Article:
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Article

Gut Microbiota and Mycobiota Evolution Is Linked to Memory Improvement after Bariatric Surgery in Obese Patients: A Pilot Study

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Centre Hospitalier de Bordeaux, CRCM Pédiatrique, CIC 1401, 33000 Bordeaux, France
2
Centre de Recherche Cardio-Thoracique de Bordeaux, U1045, Hôpital Xavier Arnozan, University of Bordeaux, Avenue du Haut Lévêque, 33604 Pessac, France
3
Centre Hospitalier de Bordeaux, University of Bordeaux, FHU ACRONIM, 33000 Bordeaux, France
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Centre Hospitalier de Bordeaux, Department of Endocrinology, Diabetes and Nutrition, University Hospital of Bordeaux, 33604 Pessac, France
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Neurocentre Magendie, Physiopathologie de la Plasticité Neuronale, U862, INSERM, 146 rue Léo Saignat, 33076 Bordeaux, France
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BIOGECO, INRAE, University of Bordeaux, 69 route d’Arcachon, 33610 Cestas, France
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Centre Hospitalier de Bordeaux, University of Bordeaux, FHU TALISMENT, 33000 Bordeaux, France
*
Author to whom correspondence should be addressed.
These authors contributed equally.
Academic Editors: Kathrin Cohen Kadosh and Krzysztof Czaja
Nutrients 2021, 13(11), 4061; https://doi.org/10.3390/nu13114061
Received: 16 October 2021 / Revised: 7 November 2021 / Accepted: 11 November 2021 / Published: 13 November 2021
(This article belongs to the Special Issue Gut Microbiota and Cognitive Function)
Patients with obesity are known to exhibit gut microbiota dysbiosis and memory deficits. Bariatric surgery (BS) is currently the most efficient anti-obesity treatment and may improve both gut dysbiosis and cognition. However, no study has investigated association between changes of gut microbiota and cognitive function after BS. We prospectively evaluated 13 obese patients on anthropometric data, memory functions, and gut microbiota-mycobiota before and six months after BS. The Rey Auditory Verbal Learning Test (AVLT) and the symbol span (SS) of the Weschler Memory Scale were used to assess verbal and working memory, respectively. Fecal microbiota and mycobiota were longitudinally analyzed by 16S and ITS2 rRNA sequencing respectively. AVLT and SS scores were significantly improved after BS (AVLT scores: 9.7 ± 1.7 vs. 11.2 ± 1.9, p = 0.02, and SS scores: 9.7 ± 23.0 vs. 11.6 ± 2.9, p = 0.05). An increase in bacterial alpha-diversity, and Ruminococcaceae, Prevotella, Agaricus, Rhodotorula, Dipodascus, Malassezia, and Mucor were significantly associated with AVLT score improvement after BS, while an increase in Prevotella and a decrease in Clostridium, Akkermansia, Dipodascus and Candida were linked to SS scores improvement. We identified several changes in the microbial communities that differ according to the improvement of either the verbal or working memories, suggesting a complex gut-brain-axis that evolves after BS. View Full-Text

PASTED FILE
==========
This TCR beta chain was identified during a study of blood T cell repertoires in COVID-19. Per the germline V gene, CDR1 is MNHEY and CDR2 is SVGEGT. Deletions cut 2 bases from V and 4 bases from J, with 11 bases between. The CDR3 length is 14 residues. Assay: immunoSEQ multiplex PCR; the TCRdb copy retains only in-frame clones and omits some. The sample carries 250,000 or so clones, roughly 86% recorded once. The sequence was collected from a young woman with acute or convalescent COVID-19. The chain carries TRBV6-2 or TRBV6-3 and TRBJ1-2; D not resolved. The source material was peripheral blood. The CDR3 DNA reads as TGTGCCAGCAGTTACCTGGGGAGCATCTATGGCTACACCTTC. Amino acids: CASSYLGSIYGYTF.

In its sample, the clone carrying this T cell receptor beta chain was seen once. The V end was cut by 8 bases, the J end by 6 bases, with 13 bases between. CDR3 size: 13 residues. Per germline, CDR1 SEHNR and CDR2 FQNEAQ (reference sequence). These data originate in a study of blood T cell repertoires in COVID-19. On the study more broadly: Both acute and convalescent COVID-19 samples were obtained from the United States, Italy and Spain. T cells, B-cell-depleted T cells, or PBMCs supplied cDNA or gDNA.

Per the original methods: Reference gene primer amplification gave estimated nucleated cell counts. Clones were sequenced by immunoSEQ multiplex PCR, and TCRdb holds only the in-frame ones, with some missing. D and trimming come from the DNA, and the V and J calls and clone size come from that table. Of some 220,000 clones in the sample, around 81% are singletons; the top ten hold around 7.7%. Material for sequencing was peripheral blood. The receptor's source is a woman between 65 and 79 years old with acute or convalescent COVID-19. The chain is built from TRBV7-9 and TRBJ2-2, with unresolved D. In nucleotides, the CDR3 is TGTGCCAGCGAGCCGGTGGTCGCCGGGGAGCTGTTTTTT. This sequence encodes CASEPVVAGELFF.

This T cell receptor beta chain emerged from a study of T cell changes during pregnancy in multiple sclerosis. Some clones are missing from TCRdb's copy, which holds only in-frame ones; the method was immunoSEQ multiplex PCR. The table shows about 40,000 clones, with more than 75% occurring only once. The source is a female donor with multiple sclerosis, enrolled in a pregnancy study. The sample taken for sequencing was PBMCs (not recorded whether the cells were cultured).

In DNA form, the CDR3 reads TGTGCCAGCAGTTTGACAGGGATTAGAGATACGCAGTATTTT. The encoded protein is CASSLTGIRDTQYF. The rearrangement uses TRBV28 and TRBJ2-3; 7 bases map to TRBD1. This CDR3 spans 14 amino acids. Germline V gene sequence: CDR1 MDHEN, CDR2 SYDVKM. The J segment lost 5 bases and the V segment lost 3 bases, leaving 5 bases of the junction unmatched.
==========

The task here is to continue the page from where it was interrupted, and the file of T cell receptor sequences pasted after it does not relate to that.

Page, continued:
Keywords: cognition; memory; metagenomics; microbiome; microbiota; mycobiota; obesity; bariatric surgery cognition; memory; metagenomics; microbiome; microbiota; mycobiota; obesity; bariatric surgery
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MDPI and ACS Style

Enaud, R.; Cambos, S.; Viaud, E.; Guichoux, E.; Chancerel, E.; Marighetto, A.; Etchamendy, N.; Clark, S.; Mohammedi, K.; Cota, D.; Delhaes, L.; Gatta-Cherifi, B. Gut Microbiota and Mycobiota Evolution Is Linked to Memory Improvement after Bariatric Surgery in Obese Patients: A Pilot Study. Nutrients 2021, 13, 4061. https://doi.org/10.3390/nu13114061

AMA Style

Enaud R, Cambos S, Viaud E, Guichoux E, Chancerel E, Marighetto A, Etchamendy N, Clark S, Mohammedi K, Cota D, Delhaes L, Gatta-Cherifi B. Gut Microbiota and Mycobiota Evolution Is Linked to Memory Improvement after Bariatric Surgery in Obese Patients: A Pilot Study. Nutrients. 2021; 13(11):4061. https://doi.org/10.3390/nu13114061

Chicago/Turabian Style

Enaud, Raphaël, Sophie Cambos, Esther Viaud, Erwan Guichoux, Emilie Chancerel, Aline Marighetto, Nicole Etchamendy, Samantha Clark, Kamel Mohammedi, Daniela Cota, Laurence Delhaes, and Blandine Gatta-Cherifi. 2021. "Gut Microbiota and Mycobiota Evolution Is Linked to Memory Improvement after Bariatric Surgery in Obese Patients: A Pilot Study" Nutrients 13, no. 11: 4061. https://doi.org/10.3390/nu13114061

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